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Topic: Orchestration question...

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  1. #1

    Orchestration question...

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    Hi, I hope this isn\'t too much of a dumb question (or series of dumb questions) but here goes;

    I have received my copy of Advanced Orchestra (ok, when VSL is available here I might sell my car!)
    I also have Samuel Adler\'s The Study of Orchestration (book and cd\'s) on order.

    In the AO notes it gives you a breakdown of which instruments typically make up an orchestra and how many are in each section.

    I don\'t have the booklet in front of me (I\'m at work) but I think for strings it said;

    14 1st violins
    12 2nd violins
    10 viola
    8 celli
    6 basses

    My first question (I\'m slowly getting to the point!) is what is a typical breakdown for brass, woodwind and percussion?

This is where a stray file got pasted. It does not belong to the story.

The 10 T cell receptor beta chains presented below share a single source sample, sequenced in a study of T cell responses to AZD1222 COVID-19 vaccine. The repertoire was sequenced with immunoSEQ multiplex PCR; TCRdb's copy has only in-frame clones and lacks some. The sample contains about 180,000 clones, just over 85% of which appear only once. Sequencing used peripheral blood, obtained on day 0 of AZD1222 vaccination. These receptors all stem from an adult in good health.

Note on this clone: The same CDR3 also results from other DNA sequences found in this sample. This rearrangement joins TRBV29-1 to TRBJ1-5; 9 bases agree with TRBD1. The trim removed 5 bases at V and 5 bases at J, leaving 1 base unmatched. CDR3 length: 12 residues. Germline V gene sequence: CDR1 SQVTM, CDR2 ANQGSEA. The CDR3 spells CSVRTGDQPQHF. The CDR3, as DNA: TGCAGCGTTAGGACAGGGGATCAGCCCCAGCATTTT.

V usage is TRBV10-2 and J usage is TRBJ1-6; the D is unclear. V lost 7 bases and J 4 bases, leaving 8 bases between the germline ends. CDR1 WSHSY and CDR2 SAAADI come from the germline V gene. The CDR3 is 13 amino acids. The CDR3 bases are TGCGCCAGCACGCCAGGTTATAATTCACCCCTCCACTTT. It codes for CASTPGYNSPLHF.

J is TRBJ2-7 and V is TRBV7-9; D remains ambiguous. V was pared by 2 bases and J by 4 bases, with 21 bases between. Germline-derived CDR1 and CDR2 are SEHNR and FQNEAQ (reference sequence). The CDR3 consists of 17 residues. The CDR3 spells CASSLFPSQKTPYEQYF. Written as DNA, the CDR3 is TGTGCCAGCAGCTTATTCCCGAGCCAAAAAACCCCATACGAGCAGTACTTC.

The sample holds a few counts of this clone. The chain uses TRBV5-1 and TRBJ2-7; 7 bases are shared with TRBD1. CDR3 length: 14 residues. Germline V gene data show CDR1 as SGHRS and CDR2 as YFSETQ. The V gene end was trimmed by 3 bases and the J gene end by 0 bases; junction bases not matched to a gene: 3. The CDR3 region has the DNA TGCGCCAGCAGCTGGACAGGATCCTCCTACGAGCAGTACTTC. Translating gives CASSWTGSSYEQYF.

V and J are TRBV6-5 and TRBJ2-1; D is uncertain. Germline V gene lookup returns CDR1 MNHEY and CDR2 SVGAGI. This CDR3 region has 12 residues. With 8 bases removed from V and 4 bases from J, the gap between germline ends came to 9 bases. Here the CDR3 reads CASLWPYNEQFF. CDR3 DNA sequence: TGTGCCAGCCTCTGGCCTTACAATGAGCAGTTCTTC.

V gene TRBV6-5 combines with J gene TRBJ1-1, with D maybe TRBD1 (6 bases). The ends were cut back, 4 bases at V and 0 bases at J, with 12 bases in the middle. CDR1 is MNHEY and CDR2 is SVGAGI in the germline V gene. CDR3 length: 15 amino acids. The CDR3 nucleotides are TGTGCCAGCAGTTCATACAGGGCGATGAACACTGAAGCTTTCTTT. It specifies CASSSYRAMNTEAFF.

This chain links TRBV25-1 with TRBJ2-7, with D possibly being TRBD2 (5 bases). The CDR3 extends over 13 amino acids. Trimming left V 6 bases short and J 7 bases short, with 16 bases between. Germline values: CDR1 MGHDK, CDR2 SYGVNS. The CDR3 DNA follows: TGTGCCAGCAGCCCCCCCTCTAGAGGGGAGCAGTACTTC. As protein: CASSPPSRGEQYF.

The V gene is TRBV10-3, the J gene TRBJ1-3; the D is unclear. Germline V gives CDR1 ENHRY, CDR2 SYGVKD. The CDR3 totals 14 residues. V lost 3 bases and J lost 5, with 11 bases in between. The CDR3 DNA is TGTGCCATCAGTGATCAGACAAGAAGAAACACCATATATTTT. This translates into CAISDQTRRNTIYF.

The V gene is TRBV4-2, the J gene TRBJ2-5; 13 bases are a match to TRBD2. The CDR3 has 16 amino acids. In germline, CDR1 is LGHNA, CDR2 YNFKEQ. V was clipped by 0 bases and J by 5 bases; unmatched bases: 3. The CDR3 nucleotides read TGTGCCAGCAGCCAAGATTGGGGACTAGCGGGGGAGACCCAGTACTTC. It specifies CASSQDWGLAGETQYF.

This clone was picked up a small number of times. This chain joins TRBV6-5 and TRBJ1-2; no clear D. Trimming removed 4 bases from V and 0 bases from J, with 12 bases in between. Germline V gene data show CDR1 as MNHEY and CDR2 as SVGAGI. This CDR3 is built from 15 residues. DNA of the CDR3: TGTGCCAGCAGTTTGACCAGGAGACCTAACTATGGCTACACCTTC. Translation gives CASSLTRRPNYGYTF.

On the note of percussion, do orchestra\'s typically have to \"beef up\" the percussion if going for the Hans Zimmer, hollywood-soundtrack style? Or is that something that is mixed in later with samples?

    My final question, (sorry about this) Are there any general rules to help me out in orchestrating? For example, Using trombones for low drones, whilst the trumpets beat out the melody? (I just made that up) I know of course that rules are made to be broken but it would help to know what ensembles work well.

    Thanks in advance, Scott.

  2. #2

    Re: Orchestration question...

    Dear Scott

    How,s Sydney , boy do I miss that place . To answer your question the easiest way of thinking about orchestration is \"coloring in a pencil drawing \"

    There really are no rules other than the obvious limitations of the instruments in terms of range and dynamics so feel free to use what ever combination strikes your fancy .

    If you are after a particular sound however you should study with a score a piece of music you really like . Look at each instrument on its own . I.E. the flute part all the way through and so on .